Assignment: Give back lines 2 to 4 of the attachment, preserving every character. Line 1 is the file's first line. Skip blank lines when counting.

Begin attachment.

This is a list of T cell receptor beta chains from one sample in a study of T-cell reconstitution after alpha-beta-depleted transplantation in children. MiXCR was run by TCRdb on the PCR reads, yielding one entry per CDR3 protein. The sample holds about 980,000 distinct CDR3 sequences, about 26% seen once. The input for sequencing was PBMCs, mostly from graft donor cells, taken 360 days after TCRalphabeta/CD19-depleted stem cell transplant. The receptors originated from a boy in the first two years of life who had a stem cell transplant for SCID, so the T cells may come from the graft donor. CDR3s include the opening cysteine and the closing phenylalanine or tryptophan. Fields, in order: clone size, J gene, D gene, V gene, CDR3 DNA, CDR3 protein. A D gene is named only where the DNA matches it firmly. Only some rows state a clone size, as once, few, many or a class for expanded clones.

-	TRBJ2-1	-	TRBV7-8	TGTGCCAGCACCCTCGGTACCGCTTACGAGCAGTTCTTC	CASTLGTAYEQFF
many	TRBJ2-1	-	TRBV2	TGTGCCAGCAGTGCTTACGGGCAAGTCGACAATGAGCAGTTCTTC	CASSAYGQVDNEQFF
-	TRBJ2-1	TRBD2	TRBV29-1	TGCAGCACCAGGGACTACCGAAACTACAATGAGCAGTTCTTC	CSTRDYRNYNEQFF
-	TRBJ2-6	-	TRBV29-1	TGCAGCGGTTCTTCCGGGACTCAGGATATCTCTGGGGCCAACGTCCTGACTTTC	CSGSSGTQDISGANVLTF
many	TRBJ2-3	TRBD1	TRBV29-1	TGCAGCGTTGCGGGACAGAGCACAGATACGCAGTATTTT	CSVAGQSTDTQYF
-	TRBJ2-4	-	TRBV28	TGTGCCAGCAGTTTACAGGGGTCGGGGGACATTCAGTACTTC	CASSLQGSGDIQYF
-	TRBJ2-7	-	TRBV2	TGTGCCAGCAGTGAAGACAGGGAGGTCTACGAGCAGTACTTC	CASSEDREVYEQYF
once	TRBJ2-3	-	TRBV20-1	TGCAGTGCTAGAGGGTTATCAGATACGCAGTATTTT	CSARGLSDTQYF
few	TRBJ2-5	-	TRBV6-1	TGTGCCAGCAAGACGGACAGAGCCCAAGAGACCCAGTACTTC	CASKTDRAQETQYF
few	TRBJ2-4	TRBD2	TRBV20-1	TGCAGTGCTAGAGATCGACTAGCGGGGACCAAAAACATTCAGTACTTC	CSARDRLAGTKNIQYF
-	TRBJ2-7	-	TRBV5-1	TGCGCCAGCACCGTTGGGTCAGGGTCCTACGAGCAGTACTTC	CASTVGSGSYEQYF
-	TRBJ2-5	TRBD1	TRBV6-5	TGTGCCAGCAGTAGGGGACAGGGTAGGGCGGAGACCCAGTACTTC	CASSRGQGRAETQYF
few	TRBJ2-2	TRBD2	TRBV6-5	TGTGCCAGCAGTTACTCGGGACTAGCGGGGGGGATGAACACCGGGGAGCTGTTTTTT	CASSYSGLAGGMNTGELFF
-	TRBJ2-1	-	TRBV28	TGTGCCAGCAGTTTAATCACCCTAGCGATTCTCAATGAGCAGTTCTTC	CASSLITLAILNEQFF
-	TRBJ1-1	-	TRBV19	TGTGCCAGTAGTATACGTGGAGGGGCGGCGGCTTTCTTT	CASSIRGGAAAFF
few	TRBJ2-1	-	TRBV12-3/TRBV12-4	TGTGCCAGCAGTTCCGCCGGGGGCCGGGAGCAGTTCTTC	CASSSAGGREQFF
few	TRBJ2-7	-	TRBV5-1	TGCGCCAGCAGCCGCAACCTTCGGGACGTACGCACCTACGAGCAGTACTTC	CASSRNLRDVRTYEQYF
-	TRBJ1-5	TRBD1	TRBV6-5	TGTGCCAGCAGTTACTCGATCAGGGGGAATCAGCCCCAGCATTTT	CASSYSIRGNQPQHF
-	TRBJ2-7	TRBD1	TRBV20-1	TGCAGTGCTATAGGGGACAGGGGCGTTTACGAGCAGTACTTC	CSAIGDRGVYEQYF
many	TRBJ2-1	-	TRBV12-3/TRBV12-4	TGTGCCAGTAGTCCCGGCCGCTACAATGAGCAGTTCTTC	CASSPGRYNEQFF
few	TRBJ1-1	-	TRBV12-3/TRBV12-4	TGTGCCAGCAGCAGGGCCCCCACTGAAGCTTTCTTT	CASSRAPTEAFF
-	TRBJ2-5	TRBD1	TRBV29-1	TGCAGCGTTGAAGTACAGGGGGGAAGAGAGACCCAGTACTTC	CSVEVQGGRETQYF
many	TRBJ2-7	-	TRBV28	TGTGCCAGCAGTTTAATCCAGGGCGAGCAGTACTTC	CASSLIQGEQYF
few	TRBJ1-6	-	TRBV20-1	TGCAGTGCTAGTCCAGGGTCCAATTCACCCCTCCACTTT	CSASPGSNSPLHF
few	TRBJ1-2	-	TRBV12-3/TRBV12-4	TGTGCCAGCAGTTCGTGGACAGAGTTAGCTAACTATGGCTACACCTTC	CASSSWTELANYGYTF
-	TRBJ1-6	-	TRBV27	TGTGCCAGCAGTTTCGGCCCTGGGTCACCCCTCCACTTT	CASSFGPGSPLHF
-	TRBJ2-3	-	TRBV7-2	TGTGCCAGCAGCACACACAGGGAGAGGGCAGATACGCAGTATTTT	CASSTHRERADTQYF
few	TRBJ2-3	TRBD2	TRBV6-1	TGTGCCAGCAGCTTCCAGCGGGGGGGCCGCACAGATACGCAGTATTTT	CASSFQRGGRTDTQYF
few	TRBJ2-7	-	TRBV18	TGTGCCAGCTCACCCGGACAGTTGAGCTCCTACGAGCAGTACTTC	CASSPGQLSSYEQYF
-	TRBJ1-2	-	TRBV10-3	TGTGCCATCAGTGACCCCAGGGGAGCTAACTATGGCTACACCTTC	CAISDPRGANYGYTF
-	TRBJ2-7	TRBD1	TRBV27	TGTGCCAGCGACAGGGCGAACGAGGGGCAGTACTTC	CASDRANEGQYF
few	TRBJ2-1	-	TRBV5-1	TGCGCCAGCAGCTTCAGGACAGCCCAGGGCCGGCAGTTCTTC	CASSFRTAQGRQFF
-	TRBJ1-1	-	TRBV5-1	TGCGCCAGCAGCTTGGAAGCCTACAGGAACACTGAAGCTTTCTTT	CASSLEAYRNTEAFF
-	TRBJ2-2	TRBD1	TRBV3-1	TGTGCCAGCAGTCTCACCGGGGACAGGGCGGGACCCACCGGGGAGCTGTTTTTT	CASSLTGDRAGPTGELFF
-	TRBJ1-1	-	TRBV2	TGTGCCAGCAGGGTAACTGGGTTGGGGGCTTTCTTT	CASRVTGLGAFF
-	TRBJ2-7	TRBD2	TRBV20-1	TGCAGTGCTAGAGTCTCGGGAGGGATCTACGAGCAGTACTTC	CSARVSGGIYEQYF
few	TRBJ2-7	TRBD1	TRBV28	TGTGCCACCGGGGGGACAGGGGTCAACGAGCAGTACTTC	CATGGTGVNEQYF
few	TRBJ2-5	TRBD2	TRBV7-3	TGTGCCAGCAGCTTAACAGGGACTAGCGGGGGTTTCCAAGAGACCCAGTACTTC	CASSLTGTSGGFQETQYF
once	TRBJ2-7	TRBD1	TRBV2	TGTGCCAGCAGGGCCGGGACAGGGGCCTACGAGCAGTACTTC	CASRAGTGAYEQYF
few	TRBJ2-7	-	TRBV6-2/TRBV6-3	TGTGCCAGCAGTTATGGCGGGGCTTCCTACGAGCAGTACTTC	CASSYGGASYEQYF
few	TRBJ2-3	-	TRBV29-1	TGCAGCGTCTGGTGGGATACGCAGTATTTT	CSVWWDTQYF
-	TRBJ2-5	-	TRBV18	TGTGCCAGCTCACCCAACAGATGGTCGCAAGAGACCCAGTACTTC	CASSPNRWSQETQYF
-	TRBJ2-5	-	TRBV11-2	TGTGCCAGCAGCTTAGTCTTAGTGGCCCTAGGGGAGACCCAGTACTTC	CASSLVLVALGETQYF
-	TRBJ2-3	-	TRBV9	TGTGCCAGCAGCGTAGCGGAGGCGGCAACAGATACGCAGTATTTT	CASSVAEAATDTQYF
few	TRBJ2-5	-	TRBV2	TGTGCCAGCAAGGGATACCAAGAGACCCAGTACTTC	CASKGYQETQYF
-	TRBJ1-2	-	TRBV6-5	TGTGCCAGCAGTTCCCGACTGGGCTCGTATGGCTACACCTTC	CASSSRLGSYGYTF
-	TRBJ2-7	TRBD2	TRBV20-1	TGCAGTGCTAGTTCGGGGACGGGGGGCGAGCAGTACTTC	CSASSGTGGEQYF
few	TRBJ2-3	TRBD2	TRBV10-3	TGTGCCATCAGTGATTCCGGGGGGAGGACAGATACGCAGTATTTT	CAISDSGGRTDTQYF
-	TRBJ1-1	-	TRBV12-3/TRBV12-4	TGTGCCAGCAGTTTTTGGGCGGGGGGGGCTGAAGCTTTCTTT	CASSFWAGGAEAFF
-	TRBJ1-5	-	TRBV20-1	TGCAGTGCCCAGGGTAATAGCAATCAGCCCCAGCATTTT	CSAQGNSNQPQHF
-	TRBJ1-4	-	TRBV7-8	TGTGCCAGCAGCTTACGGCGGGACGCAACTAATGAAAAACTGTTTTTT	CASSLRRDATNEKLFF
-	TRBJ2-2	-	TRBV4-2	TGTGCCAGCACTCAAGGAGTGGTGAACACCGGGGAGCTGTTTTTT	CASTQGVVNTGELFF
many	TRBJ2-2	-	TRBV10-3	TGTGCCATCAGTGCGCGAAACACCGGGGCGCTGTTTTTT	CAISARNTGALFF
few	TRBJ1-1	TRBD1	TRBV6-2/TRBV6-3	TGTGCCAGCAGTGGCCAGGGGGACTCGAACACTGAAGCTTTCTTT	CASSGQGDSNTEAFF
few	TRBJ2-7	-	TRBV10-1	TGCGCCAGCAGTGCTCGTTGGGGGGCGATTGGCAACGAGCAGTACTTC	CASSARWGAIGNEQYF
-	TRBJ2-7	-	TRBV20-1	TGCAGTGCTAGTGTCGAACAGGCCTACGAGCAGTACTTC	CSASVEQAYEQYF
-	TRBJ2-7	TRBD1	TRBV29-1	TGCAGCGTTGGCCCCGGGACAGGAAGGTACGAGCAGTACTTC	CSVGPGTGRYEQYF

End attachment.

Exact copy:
-	TRBJ2-1	-	TRBV7-8	TGTGCCAGCACCCTCGGTACCGCTTACGAGCAGTTCTTC	CASTLGTAYEQFF
many	TRBJ2-1	-	TRBV2	TGTGCCAGCAGTGCTTACGGGCAAGTCGACAATGAGCAGTTCTTC	CASSAYGQVDNEQFF
-	TRBJ2-1	TRBD2	TRBV29-1	TGCAGCACCAGGGACTACCGAAACTACAATGAGCAGTTCTTC	CSTRDYRNYNEQFF